When I'm in the zone I can flip book pages faster than the eye can see - screaming "More Input!" I'm a book, yarn, & art supply hoarding goblin who loves to draw, make toys and craft all sorts of creepy cute things. My current habit is to listen to audio books while I'm arting it up!
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21 Responses to “Review: When the World Was Flat (and We Were in Love) by Ingrid Jonach”

    • Tabitha the Pabkins

      It was rather slow moving the first half. Then it sped up a bit. It was still enjoyable but I think I’d only recommend it to YA contemp readers.

    • Tabitha the Pabkins

      I kind of like the simplicity of the cover. I didn’t request it at first either but I have been trying to give contemp a try and thought hey…it’s got sci fi in it. I enjoyed it but I think I would have enjoyed it more if there were more going on in the first half.

    • Tabitha the Pabkins

      Thanks! yeah I could totally understand why it is getting the mixed reviews. It moves very slow the first half as well as the first half feeling purely contemporary and the second half moving fast and being sci-fi. So yeah it was odd that way.

    • Tabitha the Pabkins

      No there is character development – what I meant is there isn’t a lot of relationship development between the main character and the supporting character whom she has a romantic interest in.

      • Pamela D

        That is good to hear that there is character development. I hate when characters remain the same from the beginning to the end of the book. That is still disappointing to hear that the relationship wasn’t developed better. Thanks for clarifying for me! Clearly, rewarding myself with reading blogs after going crossed-eyed from reading my dissertation wasn’t a good idea! 🙂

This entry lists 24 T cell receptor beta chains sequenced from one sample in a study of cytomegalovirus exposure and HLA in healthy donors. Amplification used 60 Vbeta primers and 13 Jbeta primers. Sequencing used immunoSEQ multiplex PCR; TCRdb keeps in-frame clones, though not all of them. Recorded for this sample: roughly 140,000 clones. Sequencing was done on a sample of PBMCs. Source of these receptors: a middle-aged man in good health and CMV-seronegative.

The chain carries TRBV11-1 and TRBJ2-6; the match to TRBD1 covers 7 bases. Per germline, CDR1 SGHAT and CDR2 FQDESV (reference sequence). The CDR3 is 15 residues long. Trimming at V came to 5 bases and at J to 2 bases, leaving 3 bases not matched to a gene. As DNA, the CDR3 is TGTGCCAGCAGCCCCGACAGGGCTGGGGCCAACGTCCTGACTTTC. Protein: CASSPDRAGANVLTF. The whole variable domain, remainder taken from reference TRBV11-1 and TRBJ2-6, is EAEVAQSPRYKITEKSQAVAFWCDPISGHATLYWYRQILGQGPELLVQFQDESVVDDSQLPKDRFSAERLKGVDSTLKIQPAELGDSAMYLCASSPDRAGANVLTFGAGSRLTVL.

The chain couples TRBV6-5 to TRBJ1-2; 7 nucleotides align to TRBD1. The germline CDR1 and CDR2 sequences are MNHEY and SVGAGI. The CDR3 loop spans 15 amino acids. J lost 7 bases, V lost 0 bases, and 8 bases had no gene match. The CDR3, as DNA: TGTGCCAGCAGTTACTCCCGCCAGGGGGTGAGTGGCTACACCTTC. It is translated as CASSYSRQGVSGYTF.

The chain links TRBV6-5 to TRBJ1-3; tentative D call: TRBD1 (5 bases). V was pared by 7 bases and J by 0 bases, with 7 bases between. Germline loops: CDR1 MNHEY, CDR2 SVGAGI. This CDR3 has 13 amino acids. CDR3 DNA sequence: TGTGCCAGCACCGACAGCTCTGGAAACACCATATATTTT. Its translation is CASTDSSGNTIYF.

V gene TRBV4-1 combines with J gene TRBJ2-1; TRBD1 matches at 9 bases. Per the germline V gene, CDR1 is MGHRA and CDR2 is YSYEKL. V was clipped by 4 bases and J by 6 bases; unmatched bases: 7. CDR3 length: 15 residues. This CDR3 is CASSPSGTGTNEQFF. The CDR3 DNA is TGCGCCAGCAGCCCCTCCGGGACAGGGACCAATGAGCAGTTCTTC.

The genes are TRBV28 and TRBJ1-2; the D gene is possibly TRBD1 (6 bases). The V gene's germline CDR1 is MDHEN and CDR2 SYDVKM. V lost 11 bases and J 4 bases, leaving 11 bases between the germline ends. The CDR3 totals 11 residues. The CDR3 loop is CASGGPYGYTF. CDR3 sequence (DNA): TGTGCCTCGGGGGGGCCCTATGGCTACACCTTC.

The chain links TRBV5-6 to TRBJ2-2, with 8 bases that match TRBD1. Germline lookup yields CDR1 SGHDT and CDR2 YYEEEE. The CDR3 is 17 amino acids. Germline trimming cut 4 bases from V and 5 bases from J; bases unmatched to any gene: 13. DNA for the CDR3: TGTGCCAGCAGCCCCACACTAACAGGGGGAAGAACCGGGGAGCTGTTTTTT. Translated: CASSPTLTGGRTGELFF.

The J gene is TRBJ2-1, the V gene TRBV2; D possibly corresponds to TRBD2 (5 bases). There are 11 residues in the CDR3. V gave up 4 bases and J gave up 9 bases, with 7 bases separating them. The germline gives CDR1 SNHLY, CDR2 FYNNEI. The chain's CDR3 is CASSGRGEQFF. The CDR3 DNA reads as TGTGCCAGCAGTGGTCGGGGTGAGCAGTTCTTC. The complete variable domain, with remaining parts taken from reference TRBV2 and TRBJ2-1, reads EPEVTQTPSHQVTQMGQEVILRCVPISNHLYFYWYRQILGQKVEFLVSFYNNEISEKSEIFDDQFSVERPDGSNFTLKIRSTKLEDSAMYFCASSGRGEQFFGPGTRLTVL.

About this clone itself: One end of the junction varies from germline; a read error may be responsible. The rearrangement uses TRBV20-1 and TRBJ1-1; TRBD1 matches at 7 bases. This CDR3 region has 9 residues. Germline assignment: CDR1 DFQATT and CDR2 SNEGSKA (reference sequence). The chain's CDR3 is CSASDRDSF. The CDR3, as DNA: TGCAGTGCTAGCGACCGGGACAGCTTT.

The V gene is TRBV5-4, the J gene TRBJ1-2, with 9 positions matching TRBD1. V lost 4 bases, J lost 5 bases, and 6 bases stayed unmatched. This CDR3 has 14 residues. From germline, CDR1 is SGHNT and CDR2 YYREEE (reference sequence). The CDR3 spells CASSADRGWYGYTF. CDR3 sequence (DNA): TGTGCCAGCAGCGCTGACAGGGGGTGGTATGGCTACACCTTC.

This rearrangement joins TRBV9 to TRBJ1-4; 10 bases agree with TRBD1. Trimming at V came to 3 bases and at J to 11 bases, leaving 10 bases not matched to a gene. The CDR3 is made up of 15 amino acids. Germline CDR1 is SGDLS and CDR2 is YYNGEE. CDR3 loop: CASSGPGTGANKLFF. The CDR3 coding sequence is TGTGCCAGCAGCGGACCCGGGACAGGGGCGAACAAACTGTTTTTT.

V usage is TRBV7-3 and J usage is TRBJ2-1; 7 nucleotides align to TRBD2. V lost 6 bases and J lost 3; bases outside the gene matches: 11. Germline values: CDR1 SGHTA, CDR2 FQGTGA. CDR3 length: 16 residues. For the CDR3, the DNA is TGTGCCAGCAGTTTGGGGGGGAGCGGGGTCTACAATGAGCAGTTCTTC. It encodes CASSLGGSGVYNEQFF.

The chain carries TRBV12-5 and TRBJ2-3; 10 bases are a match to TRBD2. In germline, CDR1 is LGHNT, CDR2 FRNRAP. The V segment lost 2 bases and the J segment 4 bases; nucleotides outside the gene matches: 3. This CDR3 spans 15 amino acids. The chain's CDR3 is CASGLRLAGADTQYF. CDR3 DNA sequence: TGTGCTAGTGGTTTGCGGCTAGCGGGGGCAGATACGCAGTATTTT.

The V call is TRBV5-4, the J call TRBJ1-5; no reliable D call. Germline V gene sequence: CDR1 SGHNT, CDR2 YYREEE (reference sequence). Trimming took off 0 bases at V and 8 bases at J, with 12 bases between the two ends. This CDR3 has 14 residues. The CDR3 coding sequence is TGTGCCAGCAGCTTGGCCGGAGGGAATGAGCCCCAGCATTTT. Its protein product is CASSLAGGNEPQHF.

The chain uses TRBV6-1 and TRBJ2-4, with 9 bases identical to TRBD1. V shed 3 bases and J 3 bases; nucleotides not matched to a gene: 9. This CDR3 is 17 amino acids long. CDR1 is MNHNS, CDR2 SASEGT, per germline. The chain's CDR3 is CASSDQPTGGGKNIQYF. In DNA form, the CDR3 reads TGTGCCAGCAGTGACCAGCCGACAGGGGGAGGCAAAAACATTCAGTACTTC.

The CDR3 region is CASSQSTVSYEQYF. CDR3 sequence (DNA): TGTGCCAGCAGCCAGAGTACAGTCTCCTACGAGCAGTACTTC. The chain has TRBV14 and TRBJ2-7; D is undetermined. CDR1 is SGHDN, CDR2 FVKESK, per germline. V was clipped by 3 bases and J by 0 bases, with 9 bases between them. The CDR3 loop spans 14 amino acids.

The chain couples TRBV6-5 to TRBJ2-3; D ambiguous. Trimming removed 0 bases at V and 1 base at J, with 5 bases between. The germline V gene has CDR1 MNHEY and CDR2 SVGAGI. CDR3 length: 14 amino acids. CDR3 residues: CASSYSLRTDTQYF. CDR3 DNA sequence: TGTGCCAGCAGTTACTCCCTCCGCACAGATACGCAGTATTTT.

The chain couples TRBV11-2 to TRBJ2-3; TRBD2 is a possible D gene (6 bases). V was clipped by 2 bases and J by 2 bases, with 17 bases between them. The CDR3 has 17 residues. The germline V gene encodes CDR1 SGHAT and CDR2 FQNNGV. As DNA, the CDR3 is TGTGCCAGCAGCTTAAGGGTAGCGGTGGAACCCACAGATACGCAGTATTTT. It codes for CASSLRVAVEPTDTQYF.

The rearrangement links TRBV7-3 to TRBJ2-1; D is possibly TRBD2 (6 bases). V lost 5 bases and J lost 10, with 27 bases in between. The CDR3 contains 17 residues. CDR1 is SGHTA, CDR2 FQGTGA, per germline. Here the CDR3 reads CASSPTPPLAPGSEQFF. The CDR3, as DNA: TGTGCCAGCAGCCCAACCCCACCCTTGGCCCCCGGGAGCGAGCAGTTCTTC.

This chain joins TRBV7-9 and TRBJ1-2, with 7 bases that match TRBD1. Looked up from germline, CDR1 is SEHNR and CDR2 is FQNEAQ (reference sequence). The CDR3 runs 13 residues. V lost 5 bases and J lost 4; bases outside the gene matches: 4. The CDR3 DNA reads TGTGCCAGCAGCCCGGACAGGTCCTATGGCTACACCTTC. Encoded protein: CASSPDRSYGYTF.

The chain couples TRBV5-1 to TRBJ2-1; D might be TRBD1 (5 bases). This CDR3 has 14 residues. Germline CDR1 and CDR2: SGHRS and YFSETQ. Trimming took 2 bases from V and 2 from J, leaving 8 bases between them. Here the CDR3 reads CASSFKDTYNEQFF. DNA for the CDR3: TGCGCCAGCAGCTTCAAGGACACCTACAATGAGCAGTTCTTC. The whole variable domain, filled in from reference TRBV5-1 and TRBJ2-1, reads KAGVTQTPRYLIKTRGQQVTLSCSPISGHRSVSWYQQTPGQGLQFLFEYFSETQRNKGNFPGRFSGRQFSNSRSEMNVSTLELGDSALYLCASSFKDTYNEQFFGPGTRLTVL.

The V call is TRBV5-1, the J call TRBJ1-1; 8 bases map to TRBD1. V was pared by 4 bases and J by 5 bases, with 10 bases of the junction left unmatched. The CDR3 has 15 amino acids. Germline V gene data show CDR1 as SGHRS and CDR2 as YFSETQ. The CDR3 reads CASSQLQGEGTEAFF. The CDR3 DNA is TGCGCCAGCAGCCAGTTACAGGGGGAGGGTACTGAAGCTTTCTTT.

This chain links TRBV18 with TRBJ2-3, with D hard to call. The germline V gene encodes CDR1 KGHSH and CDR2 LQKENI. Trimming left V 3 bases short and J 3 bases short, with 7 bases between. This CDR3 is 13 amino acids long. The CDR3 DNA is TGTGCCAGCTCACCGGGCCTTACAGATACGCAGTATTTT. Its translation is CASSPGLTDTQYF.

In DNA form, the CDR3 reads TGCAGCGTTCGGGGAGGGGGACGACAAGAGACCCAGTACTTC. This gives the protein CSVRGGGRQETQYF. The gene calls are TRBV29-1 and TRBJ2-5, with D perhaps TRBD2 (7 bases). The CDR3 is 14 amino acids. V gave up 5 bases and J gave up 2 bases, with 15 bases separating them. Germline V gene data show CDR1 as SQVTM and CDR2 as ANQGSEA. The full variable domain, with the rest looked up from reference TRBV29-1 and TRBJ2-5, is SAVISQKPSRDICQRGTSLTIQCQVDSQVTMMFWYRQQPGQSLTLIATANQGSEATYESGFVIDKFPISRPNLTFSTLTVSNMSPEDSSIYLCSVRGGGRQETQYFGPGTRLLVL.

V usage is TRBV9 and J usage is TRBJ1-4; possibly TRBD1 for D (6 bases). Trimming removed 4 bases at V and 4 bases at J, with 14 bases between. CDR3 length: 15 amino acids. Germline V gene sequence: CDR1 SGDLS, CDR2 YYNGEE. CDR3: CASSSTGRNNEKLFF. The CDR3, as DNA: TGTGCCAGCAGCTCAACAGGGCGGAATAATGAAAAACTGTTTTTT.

Pamela D recently posted…Year Zero by Rob Reid: Book ReviewMy Profile

  1. Wendy Darling

    I was curious about this one but hadn’t seen very many reviews yet. I actually like the idea of scifi that’s written like a contemporary, because sometimes that can be really interesting. Thanks for your review!

    Wendy @ The Midnight Garden

    • Tabitha the Pabkins

      I thought it would be a good one for me to try since I don’t often read contemporary fiction. I enjoyed it but definitely felt there was some room for improvement. Thanks for stopping by!

  2. erinf1

    thanks for the honest review! Like everyone else I’ve read very mixed reviews so I think this is gonna be a borrow 🙂

  3. Anne Consolacion

    I’m not really a follower of contemporary novels but this might be a good one to read. And you’ve mentioned that this is a quick read and quite enjoyable, I might pick it up.
    Thanks for sharing this review. 🙂

  4. Cali W.

    Great review! I love contemporary books like this because they are a nice relaxing read. 😉

  5. Jaime Lester

    I am crazy about this ones cover. The dream aspect is the most interesting part. I think I will definitely read this one, if the opportunity ever presents itself!